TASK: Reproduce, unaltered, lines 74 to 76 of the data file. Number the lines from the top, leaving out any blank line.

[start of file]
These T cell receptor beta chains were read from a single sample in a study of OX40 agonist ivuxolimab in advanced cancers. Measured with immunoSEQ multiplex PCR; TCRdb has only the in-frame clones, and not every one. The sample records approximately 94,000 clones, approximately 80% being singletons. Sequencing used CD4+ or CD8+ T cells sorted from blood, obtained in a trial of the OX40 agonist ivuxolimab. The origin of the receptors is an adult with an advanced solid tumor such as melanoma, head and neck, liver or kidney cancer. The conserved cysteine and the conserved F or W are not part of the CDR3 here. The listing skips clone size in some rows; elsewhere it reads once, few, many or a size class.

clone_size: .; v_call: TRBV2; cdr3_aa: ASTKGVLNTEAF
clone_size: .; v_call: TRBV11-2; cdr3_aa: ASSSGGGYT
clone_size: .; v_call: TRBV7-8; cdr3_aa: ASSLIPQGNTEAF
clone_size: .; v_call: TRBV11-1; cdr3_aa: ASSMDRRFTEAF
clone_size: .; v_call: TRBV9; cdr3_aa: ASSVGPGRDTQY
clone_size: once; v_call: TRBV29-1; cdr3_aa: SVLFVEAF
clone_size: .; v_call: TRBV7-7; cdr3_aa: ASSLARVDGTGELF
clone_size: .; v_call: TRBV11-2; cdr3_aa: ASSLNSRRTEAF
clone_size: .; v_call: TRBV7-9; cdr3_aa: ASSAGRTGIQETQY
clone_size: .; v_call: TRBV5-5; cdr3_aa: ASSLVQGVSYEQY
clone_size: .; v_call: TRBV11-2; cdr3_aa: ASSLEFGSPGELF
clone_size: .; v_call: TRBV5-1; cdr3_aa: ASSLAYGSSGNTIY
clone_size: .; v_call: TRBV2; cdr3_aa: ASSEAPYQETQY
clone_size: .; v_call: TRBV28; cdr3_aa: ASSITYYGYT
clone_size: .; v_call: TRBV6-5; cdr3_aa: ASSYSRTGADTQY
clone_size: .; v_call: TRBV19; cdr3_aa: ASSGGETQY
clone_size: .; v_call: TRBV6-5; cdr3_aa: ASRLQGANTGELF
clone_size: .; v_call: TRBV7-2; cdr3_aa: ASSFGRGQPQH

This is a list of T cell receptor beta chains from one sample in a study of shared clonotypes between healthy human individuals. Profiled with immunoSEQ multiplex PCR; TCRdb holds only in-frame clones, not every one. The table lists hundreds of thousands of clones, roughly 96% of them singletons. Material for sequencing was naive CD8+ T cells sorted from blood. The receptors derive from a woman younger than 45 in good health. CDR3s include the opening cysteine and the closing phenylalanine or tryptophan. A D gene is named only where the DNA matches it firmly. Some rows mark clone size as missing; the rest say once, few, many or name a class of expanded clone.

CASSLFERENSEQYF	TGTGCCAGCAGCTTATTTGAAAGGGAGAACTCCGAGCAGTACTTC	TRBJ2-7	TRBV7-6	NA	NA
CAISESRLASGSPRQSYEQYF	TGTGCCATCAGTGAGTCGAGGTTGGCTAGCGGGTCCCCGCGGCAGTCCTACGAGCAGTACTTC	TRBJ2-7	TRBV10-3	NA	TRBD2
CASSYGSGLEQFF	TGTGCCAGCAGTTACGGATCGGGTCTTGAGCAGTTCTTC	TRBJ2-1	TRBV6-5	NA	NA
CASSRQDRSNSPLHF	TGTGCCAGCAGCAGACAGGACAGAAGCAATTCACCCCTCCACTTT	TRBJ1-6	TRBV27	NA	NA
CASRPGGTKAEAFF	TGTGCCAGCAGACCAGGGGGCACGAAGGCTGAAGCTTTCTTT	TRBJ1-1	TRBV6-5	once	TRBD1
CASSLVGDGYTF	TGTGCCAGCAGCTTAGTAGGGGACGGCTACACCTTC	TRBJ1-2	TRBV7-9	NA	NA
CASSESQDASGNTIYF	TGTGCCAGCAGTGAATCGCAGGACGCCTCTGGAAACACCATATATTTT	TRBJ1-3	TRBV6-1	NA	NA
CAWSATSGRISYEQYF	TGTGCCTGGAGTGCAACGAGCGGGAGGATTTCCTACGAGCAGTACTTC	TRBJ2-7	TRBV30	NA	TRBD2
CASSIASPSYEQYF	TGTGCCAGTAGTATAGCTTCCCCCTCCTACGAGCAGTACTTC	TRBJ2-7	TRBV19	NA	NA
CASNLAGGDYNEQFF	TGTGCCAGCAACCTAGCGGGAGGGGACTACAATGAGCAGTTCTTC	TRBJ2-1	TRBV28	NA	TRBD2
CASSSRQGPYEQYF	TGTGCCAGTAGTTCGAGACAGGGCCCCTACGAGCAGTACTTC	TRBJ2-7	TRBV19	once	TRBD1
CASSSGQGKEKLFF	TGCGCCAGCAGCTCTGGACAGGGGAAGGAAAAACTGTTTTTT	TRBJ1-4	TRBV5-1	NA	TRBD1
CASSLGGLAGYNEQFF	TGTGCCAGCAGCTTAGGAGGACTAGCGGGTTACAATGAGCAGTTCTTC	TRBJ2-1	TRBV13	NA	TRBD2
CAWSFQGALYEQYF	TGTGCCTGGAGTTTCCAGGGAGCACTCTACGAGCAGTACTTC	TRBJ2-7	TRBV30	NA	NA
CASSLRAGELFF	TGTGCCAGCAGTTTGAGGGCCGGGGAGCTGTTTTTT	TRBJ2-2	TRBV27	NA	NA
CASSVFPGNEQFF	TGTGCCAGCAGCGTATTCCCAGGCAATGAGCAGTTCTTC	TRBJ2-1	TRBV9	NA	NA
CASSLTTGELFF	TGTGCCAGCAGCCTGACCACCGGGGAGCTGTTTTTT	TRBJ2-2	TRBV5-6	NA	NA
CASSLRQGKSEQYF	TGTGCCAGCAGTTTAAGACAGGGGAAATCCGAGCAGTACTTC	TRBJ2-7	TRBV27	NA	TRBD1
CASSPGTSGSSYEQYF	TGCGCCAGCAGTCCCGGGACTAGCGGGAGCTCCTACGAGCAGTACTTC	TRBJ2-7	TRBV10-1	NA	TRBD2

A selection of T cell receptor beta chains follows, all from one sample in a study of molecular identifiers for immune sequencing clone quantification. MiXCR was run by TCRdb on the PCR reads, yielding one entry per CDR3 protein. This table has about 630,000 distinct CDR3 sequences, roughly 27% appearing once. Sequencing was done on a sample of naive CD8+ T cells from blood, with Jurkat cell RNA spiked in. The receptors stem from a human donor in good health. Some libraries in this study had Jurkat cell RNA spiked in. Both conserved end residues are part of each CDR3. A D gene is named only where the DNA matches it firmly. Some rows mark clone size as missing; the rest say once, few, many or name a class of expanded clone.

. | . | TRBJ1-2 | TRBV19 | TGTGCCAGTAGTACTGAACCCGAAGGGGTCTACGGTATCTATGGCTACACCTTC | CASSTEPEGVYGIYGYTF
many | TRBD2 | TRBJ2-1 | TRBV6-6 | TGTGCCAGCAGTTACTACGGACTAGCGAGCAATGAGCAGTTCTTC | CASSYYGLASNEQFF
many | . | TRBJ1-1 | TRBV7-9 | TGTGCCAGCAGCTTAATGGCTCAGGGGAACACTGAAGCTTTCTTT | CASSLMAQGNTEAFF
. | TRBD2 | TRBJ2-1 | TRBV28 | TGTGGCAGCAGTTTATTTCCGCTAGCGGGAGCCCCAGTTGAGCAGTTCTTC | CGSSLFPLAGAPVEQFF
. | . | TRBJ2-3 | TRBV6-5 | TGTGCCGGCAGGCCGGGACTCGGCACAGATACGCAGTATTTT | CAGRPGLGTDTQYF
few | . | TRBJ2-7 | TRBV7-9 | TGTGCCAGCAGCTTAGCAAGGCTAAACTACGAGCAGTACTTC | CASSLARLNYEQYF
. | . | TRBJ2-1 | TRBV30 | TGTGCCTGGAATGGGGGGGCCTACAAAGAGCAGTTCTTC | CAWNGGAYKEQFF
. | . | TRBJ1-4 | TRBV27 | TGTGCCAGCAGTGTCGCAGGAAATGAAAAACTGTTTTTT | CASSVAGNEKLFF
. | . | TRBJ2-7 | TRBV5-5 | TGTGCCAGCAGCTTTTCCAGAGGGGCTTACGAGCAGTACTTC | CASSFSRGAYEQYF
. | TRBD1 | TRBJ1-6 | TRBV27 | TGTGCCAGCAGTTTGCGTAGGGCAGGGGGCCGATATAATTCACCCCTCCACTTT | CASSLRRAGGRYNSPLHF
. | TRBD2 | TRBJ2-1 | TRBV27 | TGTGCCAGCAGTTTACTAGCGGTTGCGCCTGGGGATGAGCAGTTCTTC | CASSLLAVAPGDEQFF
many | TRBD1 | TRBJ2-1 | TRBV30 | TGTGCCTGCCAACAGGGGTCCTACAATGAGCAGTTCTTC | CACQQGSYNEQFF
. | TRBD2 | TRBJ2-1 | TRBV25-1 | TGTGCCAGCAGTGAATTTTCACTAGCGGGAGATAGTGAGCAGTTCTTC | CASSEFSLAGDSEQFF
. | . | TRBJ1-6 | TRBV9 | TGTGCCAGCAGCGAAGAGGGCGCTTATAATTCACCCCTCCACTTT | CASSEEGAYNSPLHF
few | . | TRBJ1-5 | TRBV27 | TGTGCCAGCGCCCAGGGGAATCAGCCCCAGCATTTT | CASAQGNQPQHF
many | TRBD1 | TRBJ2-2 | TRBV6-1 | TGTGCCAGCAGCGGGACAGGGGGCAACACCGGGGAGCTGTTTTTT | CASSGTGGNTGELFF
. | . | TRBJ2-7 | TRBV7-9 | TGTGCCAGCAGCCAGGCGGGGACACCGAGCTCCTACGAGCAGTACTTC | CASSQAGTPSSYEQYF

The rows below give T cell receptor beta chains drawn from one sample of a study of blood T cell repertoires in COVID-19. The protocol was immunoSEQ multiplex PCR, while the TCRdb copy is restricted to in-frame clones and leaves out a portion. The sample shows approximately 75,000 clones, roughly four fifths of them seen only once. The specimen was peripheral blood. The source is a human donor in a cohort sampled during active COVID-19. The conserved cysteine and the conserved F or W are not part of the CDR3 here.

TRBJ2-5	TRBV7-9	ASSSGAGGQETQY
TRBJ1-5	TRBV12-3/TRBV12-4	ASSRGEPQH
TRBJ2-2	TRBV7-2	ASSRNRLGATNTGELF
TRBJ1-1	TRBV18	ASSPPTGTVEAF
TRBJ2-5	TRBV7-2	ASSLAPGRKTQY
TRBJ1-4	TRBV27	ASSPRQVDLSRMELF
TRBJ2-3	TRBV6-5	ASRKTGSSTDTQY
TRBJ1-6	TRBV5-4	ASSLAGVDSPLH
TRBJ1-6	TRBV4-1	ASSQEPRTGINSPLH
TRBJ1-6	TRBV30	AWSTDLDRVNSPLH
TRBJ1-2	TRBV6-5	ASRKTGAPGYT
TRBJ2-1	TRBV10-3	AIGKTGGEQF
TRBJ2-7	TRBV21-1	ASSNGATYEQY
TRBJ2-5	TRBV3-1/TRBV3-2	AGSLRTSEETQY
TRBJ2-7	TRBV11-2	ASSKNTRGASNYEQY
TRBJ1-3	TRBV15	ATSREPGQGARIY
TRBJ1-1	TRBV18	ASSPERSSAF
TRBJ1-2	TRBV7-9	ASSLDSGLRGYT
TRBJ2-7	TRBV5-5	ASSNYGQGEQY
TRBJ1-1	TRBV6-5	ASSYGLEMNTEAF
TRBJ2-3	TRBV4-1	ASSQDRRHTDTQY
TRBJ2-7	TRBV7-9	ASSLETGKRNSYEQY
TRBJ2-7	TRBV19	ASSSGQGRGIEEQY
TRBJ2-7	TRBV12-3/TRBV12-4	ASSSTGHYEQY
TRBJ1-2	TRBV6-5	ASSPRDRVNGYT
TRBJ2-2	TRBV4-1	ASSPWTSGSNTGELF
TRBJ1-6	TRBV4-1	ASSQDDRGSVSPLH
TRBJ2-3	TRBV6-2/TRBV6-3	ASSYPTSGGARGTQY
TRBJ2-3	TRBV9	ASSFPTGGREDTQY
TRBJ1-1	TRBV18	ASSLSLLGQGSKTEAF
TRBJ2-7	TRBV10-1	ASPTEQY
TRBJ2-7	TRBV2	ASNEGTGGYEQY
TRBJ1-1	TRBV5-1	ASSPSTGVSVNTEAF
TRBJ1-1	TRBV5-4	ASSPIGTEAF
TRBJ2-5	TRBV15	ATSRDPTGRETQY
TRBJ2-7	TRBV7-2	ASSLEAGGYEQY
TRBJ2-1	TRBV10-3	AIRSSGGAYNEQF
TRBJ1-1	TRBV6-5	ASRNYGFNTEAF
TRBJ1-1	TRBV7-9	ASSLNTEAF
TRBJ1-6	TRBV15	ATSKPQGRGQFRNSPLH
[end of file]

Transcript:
TRBJ1-3	TRBV15	ATSREPGQGARIY
TRBJ1-1	TRBV18	ASSPERSSAF
TRBJ1-2	TRBV7-9	ASSLDSGLRGYT